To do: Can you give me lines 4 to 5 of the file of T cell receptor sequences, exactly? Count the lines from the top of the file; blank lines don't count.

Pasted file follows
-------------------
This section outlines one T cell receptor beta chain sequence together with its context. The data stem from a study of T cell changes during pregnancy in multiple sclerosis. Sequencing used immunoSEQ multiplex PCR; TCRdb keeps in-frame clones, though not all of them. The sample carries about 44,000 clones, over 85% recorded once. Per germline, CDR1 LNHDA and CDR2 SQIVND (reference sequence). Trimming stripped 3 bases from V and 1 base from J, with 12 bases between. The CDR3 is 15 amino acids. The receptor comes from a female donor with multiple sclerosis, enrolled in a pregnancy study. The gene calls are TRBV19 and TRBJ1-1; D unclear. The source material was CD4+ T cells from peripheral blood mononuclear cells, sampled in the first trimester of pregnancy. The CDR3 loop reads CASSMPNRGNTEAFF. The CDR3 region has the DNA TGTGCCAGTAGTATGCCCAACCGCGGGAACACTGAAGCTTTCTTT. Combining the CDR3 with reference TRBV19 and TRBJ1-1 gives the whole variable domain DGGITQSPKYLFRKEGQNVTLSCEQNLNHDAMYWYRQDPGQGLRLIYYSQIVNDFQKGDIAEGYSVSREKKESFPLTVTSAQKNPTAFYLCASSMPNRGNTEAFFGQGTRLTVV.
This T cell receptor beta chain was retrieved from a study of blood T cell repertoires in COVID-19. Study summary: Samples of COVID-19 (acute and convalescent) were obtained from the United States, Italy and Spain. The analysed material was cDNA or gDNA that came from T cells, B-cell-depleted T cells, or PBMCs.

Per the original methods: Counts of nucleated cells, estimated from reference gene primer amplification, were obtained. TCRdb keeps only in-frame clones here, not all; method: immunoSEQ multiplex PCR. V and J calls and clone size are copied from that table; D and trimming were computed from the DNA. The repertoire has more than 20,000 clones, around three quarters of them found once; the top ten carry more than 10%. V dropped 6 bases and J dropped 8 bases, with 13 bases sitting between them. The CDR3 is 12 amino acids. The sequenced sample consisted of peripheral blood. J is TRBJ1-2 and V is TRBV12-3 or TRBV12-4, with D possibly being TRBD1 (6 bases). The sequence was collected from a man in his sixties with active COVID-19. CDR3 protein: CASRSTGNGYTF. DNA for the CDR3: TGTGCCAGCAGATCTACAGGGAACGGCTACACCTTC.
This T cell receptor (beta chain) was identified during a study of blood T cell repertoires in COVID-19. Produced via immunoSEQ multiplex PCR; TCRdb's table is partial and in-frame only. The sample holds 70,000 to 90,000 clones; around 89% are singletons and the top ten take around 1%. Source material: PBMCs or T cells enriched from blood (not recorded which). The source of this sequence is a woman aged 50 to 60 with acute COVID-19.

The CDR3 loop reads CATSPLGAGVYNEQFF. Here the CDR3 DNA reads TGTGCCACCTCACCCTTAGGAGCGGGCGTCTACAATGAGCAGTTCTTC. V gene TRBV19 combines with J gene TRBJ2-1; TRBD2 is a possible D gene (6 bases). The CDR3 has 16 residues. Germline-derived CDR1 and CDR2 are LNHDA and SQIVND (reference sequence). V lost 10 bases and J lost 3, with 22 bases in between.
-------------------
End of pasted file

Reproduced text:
This T cell receptor (beta chain) was identified during a study of blood T cell repertoires in COVID-19. Produced via immunoSEQ multiplex PCR; TCRdb's table is partial and in-frame only. The sample holds 70,000 to 90,000 clones; around 89% are singletons and the top ten take around 1%. Source material: PBMCs or T cells enriched from blood (not recorded which). The source of this sequence is a woman aged 50 to 60 with acute COVID-19.

The CDR3 loop reads CATSPLGAGVYNEQFF. Here the CDR3 DNA reads TGTGCCACCTCACCCTTAGGAGCGGGCGTCTACAATGAGCAGTTCTTC. V gene TRBV19 combines with J gene TRBJ2-1; TRBD2 is a possible D gene (6 bases). The CDR3 has 16 residues. Germline-derived CDR1 and CDR2 are LNHDA and SQIVND (reference sequence). V lost 10 bases and J lost 3, with 22 bases in between.